Methodological approaches utilized to evaluate models of the relationship between personality and eating disorders, as well as empirical support for each model, are reviewed. Limited prospective research suggests that negative emotionality, perfectionism, drive for thinness, poor interoceptive awareness, ineffectiveness, and obsessive-compulsive personality traits are likely predisposing factors. Limited family study research suggests that obsessive-compulsive personality disorder (OCPD) and anorexia nervosa share a common familial liability. Potential pathoplastic personality factors include Cluster B personality disorders and OCPD, which predict a poorer course and/or outcome, and histrionic personality traits and self-directedness, which predict a more favorable course and/or outcome. Future research should focus upon sophisticated prospective and family study research in order to best evaluate competing models of the eating disorder-personality relationship.
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"Further support for our results is provided by another study (Bégin et al., 2012), that examined personality differences between overweight/obese women with and without FA and found that women with FA were more similar to women with substance use disorder than women without FA, particularly in regard to impulsivity and self- directedness. Research has shown that harm avoidance is common to all ED subtypes and significantly higher in patients compared to controls (Cassin and Von Ranson, 2005; Lilenfeld et al., 2006; Atiye et al., 2015). In our study, both ED groups had values beyond the norms of general population (see SupplementaryFigure S1), but no significant association was found between this temperament factor and a higher rate of FA. "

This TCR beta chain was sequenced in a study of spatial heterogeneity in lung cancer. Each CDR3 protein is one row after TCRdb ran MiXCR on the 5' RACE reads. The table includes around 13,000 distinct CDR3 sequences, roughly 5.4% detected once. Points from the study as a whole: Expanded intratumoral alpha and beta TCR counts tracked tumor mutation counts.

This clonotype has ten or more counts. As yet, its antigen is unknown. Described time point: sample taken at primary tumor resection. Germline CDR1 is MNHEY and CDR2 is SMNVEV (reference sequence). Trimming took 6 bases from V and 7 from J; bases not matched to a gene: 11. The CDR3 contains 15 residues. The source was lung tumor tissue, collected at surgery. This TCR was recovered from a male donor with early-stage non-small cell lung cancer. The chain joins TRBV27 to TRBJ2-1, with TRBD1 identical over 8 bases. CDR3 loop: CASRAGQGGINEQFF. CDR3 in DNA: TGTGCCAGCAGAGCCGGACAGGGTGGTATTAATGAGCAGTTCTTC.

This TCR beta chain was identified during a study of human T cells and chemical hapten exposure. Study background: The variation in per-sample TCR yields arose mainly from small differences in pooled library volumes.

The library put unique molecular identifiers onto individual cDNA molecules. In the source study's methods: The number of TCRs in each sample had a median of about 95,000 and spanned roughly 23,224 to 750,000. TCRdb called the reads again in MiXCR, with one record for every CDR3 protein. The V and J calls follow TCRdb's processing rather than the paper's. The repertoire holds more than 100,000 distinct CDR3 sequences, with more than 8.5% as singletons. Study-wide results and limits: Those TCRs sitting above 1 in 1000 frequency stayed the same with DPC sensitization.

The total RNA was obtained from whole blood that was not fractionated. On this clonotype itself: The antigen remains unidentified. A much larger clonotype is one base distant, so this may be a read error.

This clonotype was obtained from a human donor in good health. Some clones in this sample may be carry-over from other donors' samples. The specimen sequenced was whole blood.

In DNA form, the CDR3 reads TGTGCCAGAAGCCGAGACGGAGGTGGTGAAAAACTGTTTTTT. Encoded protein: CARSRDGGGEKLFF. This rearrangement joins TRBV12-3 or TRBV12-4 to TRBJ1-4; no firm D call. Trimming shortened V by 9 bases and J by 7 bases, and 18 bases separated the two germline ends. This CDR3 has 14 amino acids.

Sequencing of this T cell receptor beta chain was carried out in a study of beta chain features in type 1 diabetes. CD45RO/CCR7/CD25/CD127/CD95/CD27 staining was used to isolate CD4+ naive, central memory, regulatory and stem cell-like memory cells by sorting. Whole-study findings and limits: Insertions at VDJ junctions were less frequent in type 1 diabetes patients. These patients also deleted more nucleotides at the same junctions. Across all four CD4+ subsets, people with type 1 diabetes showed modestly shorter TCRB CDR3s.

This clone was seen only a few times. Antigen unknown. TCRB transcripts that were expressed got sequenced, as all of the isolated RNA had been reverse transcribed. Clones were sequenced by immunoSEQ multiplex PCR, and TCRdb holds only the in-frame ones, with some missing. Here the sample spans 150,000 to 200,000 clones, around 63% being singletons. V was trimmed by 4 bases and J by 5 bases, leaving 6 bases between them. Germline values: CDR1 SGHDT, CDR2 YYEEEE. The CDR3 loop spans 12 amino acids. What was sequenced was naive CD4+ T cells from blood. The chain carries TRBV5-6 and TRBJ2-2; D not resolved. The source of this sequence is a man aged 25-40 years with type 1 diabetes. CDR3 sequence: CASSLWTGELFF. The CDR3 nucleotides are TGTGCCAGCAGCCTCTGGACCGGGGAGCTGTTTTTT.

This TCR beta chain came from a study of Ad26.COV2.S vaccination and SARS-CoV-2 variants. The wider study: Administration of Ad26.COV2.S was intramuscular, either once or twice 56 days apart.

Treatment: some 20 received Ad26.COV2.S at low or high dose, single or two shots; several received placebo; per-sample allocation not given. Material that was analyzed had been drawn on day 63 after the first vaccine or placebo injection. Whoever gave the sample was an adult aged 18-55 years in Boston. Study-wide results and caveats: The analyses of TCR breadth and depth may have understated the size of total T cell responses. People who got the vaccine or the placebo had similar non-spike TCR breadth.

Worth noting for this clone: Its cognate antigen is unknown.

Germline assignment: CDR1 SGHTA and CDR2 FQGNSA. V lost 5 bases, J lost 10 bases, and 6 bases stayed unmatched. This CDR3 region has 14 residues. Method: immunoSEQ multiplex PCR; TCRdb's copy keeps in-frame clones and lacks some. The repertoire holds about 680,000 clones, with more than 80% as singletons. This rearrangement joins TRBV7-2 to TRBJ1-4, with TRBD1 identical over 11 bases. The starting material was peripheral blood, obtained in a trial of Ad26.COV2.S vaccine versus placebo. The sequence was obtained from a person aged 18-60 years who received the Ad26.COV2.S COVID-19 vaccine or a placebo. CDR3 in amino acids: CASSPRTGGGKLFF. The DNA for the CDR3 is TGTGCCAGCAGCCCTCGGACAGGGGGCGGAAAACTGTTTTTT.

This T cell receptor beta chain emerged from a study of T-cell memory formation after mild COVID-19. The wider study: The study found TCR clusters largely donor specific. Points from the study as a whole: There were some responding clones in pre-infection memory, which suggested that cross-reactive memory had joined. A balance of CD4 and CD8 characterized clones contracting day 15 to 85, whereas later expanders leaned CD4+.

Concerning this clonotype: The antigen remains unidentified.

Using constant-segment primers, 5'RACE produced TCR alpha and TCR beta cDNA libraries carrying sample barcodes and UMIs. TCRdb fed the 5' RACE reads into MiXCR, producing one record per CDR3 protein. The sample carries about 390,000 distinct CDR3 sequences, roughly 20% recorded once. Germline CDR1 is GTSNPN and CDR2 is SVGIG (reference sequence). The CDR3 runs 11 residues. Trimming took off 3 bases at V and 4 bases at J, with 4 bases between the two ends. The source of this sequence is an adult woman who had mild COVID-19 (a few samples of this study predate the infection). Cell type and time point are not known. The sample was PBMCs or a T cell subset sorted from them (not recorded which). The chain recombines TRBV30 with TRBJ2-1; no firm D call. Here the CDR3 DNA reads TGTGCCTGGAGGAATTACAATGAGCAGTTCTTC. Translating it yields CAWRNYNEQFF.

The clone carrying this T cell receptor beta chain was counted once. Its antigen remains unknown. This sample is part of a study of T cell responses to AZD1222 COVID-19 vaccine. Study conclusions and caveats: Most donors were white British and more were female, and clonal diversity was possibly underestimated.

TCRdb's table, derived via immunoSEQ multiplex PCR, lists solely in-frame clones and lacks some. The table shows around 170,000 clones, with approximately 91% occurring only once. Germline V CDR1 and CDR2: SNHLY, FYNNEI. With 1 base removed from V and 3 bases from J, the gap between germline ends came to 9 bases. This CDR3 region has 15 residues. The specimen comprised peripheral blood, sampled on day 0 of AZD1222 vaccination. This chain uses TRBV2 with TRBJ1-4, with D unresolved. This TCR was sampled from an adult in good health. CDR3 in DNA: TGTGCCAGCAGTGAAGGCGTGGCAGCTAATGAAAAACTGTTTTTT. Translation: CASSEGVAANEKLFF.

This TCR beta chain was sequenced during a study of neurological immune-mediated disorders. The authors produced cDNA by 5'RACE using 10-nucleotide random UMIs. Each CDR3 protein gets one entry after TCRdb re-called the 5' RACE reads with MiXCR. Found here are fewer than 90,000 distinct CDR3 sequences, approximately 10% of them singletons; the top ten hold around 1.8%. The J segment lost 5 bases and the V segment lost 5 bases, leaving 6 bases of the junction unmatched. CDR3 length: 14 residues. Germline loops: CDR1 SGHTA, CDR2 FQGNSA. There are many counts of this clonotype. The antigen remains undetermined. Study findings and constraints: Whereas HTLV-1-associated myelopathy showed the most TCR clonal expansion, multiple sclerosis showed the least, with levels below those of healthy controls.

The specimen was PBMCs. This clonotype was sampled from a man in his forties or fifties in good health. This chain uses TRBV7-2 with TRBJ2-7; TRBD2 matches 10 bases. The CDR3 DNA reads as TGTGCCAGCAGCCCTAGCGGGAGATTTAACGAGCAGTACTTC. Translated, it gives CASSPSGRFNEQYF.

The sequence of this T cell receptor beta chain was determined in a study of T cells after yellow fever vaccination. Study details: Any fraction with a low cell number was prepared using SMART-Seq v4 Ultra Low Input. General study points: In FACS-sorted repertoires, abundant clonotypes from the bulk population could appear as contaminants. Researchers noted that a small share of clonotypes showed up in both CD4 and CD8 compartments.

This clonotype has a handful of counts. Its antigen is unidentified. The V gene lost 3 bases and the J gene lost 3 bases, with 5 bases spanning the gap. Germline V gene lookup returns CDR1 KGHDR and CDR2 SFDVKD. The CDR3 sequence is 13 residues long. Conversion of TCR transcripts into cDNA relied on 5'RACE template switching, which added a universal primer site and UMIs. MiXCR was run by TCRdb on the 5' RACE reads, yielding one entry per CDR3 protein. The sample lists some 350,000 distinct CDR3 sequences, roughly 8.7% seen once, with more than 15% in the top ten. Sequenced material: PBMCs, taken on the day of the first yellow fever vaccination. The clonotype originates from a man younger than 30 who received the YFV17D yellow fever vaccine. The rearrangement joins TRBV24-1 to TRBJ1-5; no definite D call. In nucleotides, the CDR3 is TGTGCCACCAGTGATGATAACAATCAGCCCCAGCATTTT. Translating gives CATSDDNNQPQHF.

[Show abstract][Hide abstract]ABSTRACT: Objectives:
The present study aimed to investigate if eating disorder patients differ in specific personality traits depending on a positive screening of food addiction (FA) and to find a model to predict FA in eating disorder patients using measures of personality and impulsivity.
Two hundred seventy eight patients, having an eating disorder, self-reported on FA, impulsivity, personality, eating and general psychopathology. Patients were then split into two groups, depending on a positive or negative result on the FA screening. Analysis of variance was used to compare means between the two groups. Stepwise binary logistic regression was used to obtain a predictive model for the presence of FA.
Patients with FA had lower self-directedness, and more negative urgency and lack of perseverance than patients not reporting addictive eating. The probability of FA can be predicted by high negative urgency, high reward dependence, and low lack of premeditation.
Eating disorder patients who have more problems to pursue tasks to the end and to focus on long-term goals seem to be more likely to develop addictive eating patterns.
Full-text · Article · Feb 2016 · Frontiers in Psychology
"First, no causal inferences can be made since the NCS-A is a cross-sectional study. Personality, however, generally develops before binge eating behavior, and several longitudinal studies on eating disorders suggest maladaptive personality traits as likely risk factors for developing an eating disorder (Bulik et al., 2006; Cervera et al., 2003; Lilenfeld, 2011; Lilenfeld et al., 2006 ). Future longitudinal studies assessing both genetic and environment variables associated with the development of personality and their effects on the frequency and/or the severity of binge eating may be useful. "